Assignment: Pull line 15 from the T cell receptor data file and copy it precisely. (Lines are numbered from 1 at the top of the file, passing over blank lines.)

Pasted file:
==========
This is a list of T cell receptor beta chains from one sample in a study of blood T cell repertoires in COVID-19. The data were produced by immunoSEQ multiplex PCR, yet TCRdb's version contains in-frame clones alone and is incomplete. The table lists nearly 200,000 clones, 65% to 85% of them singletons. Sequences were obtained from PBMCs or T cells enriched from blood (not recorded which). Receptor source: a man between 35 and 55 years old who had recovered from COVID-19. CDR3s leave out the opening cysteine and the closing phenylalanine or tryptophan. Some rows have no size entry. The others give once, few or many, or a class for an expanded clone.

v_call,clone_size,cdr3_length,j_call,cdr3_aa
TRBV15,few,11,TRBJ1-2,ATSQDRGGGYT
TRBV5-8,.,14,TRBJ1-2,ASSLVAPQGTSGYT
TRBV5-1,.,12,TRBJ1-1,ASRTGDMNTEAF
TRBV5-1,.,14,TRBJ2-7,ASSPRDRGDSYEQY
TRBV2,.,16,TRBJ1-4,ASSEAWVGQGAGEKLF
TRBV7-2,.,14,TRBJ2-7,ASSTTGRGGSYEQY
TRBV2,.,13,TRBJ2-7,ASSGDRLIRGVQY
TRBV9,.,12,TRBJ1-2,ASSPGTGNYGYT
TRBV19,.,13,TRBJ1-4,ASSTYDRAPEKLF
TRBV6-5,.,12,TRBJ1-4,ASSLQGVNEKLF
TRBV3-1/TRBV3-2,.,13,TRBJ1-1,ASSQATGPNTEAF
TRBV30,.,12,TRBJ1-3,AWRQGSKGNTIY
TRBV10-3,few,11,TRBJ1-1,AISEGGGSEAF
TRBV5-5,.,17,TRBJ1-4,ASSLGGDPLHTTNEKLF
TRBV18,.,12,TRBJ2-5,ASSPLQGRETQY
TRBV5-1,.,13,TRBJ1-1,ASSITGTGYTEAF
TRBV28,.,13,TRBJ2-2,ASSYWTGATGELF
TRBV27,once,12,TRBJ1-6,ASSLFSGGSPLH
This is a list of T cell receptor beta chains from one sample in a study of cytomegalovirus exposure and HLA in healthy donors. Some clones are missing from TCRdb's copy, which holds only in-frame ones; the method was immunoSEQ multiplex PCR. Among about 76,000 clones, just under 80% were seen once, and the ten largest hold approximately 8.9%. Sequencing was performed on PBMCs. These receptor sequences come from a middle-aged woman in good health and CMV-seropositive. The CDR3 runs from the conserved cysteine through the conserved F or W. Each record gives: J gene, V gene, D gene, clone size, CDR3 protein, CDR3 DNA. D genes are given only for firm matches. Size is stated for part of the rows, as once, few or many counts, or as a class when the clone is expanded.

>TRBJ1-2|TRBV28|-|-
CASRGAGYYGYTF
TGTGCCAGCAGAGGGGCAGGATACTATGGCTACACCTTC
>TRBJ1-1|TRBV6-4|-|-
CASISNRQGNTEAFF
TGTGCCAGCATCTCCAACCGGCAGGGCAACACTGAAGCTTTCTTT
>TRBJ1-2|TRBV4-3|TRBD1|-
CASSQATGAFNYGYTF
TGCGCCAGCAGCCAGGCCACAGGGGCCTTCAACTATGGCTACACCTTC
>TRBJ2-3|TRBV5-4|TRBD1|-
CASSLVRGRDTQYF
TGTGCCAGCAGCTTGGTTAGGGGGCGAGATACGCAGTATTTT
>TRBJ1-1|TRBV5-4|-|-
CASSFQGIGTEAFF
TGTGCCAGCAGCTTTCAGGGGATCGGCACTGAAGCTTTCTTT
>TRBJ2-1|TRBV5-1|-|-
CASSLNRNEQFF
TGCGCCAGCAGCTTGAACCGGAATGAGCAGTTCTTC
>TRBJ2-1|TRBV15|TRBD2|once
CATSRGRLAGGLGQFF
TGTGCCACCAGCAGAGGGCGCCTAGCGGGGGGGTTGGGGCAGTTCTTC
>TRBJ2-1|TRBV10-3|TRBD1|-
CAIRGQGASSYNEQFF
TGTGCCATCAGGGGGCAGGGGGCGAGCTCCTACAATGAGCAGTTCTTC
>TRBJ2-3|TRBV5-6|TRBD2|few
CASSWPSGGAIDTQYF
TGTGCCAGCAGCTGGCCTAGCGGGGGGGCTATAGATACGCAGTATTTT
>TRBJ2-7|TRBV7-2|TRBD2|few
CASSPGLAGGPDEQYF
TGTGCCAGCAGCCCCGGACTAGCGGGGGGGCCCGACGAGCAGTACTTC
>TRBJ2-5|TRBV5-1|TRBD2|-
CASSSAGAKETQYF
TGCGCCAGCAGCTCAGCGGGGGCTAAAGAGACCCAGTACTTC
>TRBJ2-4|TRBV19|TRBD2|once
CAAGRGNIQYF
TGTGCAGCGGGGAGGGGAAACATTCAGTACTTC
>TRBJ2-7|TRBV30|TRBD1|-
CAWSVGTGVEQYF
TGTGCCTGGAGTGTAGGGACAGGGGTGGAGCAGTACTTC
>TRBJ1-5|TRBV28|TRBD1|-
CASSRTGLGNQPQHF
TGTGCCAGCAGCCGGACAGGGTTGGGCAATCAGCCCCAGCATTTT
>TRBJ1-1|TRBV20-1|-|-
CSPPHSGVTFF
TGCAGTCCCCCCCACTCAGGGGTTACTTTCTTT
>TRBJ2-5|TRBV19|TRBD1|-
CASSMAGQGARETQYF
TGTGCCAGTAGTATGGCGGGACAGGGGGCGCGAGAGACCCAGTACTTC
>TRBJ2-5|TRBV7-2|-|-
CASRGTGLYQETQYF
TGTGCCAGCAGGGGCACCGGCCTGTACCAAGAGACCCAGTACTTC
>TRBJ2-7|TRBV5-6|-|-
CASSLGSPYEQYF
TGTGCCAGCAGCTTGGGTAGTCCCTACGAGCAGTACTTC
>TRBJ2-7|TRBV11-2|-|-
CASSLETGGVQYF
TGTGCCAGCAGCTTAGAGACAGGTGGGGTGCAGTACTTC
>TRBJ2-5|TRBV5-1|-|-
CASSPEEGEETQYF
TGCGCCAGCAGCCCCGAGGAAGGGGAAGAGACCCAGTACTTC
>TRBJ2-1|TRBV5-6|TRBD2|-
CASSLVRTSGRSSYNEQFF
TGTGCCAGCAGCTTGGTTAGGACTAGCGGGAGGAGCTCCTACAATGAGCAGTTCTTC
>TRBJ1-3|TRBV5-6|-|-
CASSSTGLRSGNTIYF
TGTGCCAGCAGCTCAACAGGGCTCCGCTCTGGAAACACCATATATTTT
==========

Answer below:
TRBV10-3,few,11,TRBJ1-1,AISEGGGSEAF